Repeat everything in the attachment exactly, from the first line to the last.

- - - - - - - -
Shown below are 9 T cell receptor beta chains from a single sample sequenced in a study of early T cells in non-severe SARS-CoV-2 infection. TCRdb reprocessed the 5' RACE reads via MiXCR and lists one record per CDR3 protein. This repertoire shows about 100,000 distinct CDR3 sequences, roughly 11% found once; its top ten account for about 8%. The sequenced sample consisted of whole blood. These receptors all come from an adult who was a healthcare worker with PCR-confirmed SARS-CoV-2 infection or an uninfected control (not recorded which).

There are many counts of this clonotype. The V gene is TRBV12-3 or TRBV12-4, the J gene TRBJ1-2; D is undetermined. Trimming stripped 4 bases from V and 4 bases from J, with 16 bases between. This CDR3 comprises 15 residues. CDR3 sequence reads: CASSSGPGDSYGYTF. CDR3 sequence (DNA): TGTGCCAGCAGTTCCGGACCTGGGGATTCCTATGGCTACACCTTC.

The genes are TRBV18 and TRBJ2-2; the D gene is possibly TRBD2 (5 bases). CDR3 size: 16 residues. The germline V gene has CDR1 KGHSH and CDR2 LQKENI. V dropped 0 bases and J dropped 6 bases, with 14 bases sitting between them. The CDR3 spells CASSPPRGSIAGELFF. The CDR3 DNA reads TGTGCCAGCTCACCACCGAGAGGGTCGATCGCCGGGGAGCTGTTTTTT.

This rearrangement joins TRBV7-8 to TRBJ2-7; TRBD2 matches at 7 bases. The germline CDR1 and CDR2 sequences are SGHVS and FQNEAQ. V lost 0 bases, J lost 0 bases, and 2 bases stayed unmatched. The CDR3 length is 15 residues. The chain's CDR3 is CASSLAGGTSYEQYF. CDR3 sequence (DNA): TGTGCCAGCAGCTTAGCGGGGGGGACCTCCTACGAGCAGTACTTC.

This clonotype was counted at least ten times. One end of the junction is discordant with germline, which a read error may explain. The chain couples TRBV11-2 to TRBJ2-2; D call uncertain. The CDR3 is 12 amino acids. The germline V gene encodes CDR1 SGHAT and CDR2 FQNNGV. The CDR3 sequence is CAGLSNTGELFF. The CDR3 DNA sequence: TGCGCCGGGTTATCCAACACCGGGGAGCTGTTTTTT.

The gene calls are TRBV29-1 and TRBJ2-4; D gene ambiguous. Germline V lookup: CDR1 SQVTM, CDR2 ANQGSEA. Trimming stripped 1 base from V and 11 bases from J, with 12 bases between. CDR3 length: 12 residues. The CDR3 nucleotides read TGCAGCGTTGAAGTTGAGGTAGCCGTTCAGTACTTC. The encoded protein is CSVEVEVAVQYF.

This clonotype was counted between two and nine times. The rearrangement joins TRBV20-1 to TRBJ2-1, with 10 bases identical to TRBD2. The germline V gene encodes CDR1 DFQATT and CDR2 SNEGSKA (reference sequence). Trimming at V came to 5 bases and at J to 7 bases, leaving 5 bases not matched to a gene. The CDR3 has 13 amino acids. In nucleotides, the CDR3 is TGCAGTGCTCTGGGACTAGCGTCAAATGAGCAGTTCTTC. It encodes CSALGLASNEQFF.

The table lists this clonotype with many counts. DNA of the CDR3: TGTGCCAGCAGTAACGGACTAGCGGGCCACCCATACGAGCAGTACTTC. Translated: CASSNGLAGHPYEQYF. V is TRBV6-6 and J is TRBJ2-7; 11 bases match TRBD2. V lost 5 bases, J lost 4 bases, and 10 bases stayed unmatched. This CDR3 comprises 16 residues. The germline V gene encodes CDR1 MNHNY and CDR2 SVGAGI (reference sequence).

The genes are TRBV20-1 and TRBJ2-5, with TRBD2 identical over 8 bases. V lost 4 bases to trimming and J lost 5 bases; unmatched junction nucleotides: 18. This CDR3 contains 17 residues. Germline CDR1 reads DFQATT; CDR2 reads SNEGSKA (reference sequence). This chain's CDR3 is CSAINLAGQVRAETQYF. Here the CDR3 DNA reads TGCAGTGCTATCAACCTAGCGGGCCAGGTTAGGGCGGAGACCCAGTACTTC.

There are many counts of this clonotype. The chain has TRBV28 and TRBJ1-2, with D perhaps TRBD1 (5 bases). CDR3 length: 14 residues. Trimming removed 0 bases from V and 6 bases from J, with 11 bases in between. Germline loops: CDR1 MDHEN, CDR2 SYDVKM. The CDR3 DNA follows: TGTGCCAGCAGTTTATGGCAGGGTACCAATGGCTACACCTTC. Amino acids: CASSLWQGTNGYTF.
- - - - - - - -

Shown below are 9 T cell receptor beta chains from a single sample sequenced in a study of early T cells in non-severe SARS-CoV-2 infection. TCRdb reprocessed the 5' RACE reads via MiXCR and lists one record per CDR3 protein. This repertoire shows about 100,000 distinct CDR3 sequences, roughly 11% found once; its top ten account for about 8%. The sequenced sample consisted of whole blood. These receptors all come from an adult who was a healthcare worker with PCR-confirmed SARS-CoV-2 infection or an uninfected control (not recorded which).

There are many counts of this clonotype. The V gene is TRBV12-3 or TRBV12-4, the J gene TRBJ1-2; D is undetermined. Trimming stripped 4 bases from V and 4 bases from J, with 16 bases between. This CDR3 comprises 15 residues. CDR3 sequence reads: CASSSGPGDSYGYTF. CDR3 sequence (DNA): TGTGCCAGCAGTTCCGGACCTGGGGATTCCTATGGCTACACCTTC.

The genes are TRBV18 and TRBJ2-2; the D gene is possibly TRBD2 (5 bases). CDR3 size: 16 residues. The germline V gene has CDR1 KGHSH and CDR2 LQKENI. V dropped 0 bases and J dropped 6 bases, with 14 bases sitting between them. The CDR3 spells CASSPPRGSIAGELFF. The CDR3 DNA reads TGTGCCAGCTCACCACCGAGAGGGTCGATCGCCGGGGAGCTGTTTTTT.

This rearrangement joins TRBV7-8 to TRBJ2-7; TRBD2 matches at 7 bases. The germline CDR1 and CDR2 sequences are SGHVS and FQNEAQ. V lost 0 bases, J lost 0 bases, and 2 bases stayed unmatched. The CDR3 length is 15 residues. The chain's CDR3 is CASSLAGGTSYEQYF. CDR3 sequence (DNA): TGTGCCAGCAGCTTAGCGGGGGGGACCTCCTACGAGCAGTACTTC.

This clonotype was counted at least ten times. One end of the junction is discordant with germline, which a read error may explain. The chain couples TRBV11-2 to TRBJ2-2; D call uncertain. The CDR3 is 12 amino acids. The germline V gene encodes CDR1 SGHAT and CDR2 FQNNGV. The CDR3 sequence is CAGLSNTGELFF. The CDR3 DNA sequence: TGCGCCGGGTTATCCAACACCGGGGAGCTGTTTTTT.

The gene calls are TRBV29-1 and TRBJ2-4; D gene ambiguous. Germline V lookup: CDR1 SQVTM, CDR2 ANQGSEA. Trimming stripped 1 base from V and 11 bases from J, with 12 bases between. CDR3 length: 12 residues. The CDR3 nucleotides read TGCAGCGTTGAAGTTGAGGTAGCCGTTCAGTACTTC. The encoded protein is CSVEVEVAVQYF.

This clonotype was counted between two and nine times. The rearrangement joins TRBV20-1 to TRBJ2-1, with 10 bases identical to TRBD2. The germline V gene encodes CDR1 DFQATT and CDR2 SNEGSKA (reference sequence). Trimming at V came to 5 bases and at J to 7 bases, leaving 5 bases not matched to a gene. The CDR3 has 13 amino acids. In nucleotides, the CDR3 is TGCAGTGCTCTGGGACTAGCGTCAAATGAGCAGTTCTTC. It encodes CSALGLASNEQFF.

The table lists this clonotype with many counts. DNA of the CDR3: TGTGCCAGCAGTAACGGACTAGCGGGCCACCCATACGAGCAGTACTTC. Translated: CASSNGLAGHPYEQYF. V is TRBV6-6 and J is TRBJ2-7; 11 bases match TRBD2. V lost 5 bases, J lost 4 bases, and 10 bases stayed unmatched. This CDR3 comprises 16 residues. The germline V gene encodes CDR1 MNHNY and CDR2 SVGAGI (reference sequence).

The genes are TRBV20-1 and TRBJ2-5, with TRBD2 identical over 8 bases. V lost 4 bases to trimming and J lost 5 bases; unmatched junction nucleotides: 18. This CDR3 contains 17 residues. Germline CDR1 reads DFQATT; CDR2 reads SNEGSKA (reference sequence). This chain's CDR3 is CSAINLAGQVRAETQYF. Here the CDR3 DNA reads TGCAGTGCTATCAACCTAGCGGGCCAGGTTAGGGCGGAGACCCAGTACTTC.

There are many counts of this clonotype. The chain has TRBV28 and TRBJ1-2, with D perhaps TRBD1 (5 bases). CDR3 length: 14 residues. Trimming removed 0 bases from V and 6 bases from J, with 11 bases in between. Germline loops: CDR1 MDHEN, CDR2 SYDVKM. The CDR3 DNA follows: TGTGCCAGCAGTTTATGGCAGGGTACCAATGGCTACACCTTC. Amino acids: CASSLWQGTNGYTF.